Landscapes - People - Global change

Month: March 2023

New paper on resistance to flood risk mapping

Also congratulations to Sam for being named as the 2023 recipient of the Sustainability Impact Award at Dalhousie!

Also congratulations to Sam for being named as the 2023 recipient of the Sustainability Impact Award at Dalhousie!

Samantha Howard’s Honours research was published today in The Canadian Geographer (last edition before it changes to Canadian Geographies to allow for gender neutral in French). Her new open access paper, Flood risk mapping in southwestern Nova Scotia: Perceptions and concerns, explores drivers of resistance to publicly available flood risk mapping in Liverpool and Bridgewater, NS, using the dimensions of climax thinking. In her AdMail-distributed survey, Samantha found that generally public flood risk mapping is supported, at least when we asked about it using positively phrased statements. But 16% of people agreed that having such mapping available publicly was an unacceptable risk for real estate values. One in six is low, but can be impactful if those people wield economic or political power. Exploring what drove that expression of resistance, the usual variables had no effect (flood experience, flood risk assessment, perceptions of change in flood risk). But when climax variables were included, two in particular, it almost quadrupled the predictive power of the model. Which variables? Agreeing that “I am not able to cope with the land changes required to deal with significant increases in flood risk at this point in my life” and “Flood management decisions I make do not have implications for others”. This self-orientation even trumped being a parent. This survey served as a good pilot for her current Masters research, currently being written up (when she’s not busy accepting University awards, that is). Congratulations, Sam!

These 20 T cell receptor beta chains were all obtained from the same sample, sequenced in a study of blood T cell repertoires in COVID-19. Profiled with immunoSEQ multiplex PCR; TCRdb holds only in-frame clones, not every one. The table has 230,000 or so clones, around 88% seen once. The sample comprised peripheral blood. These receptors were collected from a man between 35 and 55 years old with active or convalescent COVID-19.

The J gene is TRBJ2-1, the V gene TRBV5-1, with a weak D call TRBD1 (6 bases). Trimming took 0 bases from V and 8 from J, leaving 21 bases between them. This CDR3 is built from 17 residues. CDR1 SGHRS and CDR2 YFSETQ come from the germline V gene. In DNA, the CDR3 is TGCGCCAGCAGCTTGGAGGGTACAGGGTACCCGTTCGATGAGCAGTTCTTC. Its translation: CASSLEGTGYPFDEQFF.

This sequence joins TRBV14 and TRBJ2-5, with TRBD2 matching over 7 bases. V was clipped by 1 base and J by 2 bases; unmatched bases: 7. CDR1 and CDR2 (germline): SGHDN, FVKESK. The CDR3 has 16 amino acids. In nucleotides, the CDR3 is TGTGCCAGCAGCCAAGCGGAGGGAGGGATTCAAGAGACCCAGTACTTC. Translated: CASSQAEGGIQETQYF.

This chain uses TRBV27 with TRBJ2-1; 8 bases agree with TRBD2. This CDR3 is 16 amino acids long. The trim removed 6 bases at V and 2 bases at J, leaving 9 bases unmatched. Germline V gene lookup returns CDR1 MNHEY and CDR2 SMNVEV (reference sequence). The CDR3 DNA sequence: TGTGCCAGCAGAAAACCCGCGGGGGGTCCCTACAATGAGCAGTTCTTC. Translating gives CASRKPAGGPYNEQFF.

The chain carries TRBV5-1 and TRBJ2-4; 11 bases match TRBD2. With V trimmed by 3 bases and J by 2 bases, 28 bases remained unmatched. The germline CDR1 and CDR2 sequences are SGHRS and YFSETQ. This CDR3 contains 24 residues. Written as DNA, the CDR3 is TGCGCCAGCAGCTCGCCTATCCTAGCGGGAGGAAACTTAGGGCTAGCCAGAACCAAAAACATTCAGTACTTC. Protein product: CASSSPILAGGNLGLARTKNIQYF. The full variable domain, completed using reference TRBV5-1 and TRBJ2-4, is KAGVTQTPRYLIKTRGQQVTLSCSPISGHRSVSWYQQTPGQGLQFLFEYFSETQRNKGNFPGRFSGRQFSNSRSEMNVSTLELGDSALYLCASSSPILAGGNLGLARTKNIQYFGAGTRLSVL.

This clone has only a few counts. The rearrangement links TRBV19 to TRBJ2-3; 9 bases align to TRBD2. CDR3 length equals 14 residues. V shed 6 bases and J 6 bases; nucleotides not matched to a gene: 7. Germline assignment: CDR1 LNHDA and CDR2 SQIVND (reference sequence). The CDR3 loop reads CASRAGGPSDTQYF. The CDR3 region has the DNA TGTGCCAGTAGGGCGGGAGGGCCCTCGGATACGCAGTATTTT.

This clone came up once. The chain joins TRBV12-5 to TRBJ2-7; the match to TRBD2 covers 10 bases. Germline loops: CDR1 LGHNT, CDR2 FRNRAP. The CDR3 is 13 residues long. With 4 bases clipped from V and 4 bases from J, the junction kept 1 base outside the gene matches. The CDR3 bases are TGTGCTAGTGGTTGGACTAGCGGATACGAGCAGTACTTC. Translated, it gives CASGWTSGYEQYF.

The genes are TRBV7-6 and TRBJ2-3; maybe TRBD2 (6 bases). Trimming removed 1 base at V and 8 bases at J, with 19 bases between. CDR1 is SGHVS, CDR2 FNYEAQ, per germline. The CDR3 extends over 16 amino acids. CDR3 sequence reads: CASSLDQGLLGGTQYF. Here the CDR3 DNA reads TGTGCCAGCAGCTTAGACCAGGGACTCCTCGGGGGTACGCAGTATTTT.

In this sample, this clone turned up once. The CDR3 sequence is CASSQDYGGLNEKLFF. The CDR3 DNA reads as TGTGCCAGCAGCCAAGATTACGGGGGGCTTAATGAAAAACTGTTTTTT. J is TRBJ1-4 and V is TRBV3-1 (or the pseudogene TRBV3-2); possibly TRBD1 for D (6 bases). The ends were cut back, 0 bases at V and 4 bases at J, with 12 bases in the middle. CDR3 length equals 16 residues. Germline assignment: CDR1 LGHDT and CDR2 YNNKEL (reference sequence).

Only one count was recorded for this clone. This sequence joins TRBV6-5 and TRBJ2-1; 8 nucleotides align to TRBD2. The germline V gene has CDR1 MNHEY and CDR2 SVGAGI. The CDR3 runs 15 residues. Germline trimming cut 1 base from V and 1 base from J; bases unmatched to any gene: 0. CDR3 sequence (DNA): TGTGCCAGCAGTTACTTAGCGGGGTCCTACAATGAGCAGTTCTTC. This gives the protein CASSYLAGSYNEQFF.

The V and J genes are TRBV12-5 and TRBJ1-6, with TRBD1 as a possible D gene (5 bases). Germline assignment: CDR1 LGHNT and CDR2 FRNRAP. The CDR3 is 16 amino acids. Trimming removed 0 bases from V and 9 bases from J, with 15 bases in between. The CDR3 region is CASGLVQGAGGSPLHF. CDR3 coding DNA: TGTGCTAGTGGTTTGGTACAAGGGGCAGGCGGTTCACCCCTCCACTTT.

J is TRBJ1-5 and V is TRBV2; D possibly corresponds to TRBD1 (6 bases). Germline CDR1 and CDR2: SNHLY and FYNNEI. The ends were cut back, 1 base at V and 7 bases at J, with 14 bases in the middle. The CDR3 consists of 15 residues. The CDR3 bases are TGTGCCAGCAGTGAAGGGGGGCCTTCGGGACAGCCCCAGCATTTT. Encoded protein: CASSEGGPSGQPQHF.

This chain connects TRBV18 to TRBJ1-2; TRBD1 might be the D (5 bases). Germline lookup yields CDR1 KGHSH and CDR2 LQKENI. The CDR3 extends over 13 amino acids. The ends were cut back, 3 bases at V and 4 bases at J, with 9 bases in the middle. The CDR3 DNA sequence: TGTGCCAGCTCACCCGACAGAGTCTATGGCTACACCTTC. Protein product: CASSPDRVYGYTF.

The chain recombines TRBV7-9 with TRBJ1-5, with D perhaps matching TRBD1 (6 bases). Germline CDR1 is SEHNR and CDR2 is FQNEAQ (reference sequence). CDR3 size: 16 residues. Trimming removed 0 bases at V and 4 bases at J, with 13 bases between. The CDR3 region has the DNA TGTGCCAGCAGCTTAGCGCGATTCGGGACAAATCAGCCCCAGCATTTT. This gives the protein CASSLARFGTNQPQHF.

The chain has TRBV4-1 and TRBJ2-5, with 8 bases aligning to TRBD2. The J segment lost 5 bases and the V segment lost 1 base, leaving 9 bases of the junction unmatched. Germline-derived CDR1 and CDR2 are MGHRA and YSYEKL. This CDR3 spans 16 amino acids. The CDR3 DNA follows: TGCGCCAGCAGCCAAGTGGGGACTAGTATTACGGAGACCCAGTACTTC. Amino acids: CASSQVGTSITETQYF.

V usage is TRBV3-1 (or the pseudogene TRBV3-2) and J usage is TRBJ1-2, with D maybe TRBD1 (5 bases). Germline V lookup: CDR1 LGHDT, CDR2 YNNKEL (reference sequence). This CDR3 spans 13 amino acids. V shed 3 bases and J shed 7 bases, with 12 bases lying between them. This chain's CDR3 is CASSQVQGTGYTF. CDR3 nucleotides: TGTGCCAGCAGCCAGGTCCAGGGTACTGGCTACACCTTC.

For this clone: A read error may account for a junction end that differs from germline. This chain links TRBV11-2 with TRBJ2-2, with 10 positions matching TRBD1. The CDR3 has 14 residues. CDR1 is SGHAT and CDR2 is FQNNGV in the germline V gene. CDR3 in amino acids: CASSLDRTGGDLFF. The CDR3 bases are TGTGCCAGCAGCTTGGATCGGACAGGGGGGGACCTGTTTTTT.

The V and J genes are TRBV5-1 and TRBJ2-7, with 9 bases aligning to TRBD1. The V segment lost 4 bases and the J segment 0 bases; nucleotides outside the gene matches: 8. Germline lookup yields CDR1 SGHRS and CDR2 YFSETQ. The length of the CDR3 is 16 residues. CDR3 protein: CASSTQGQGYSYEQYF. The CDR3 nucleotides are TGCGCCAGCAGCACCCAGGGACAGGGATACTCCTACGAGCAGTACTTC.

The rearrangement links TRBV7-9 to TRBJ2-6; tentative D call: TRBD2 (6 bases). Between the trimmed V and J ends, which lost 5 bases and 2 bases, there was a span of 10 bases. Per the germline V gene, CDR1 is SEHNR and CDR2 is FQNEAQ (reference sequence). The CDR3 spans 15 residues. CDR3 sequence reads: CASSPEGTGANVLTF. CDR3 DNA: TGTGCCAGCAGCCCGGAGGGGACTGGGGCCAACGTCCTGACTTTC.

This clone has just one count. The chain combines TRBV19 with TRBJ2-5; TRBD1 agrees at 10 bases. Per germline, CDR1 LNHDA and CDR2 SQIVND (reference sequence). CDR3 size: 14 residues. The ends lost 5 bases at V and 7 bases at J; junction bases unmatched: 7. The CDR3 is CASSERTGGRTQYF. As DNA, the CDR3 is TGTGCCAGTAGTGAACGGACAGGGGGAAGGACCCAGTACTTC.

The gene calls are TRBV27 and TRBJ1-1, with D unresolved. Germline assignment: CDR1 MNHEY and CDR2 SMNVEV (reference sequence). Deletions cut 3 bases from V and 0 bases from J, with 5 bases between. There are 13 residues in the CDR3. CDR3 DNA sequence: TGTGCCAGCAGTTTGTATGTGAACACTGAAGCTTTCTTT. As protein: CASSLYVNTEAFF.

IDPhD student Keahna Margeson

Keahna Margeson has been named one of Dalhousie’s next crop of thought leaders in the OpenThink program at our Faculty of Graduate Studies. These PhD students get trained in communication and data visualization skills, and develop blog posts through the year to practice those skills. Keahna’s first blog post is now up, about putting a round peg (natural science) in a square hole (say, coastal planning): it fits, but there’s gaps around the edge. She pitches social science as critical to fill the hole properly.  Follow her on Twitter and you can stay tuned on the rest of her posts.

March lab news

ResNet PIs Jeremy , Danika, I work with Lara at SMU on Lara's system dynamics model integrating our understanding of the Bay of Fundy dykeland context, Friday, March 10th, 2022.

ResNet PIs Jeremy, Danika, and I work with Lara at SMU on Lara’s system dynamics model integrating our understanding of the Bay of Fundy dykeland context, Friday, March 10th, 2023.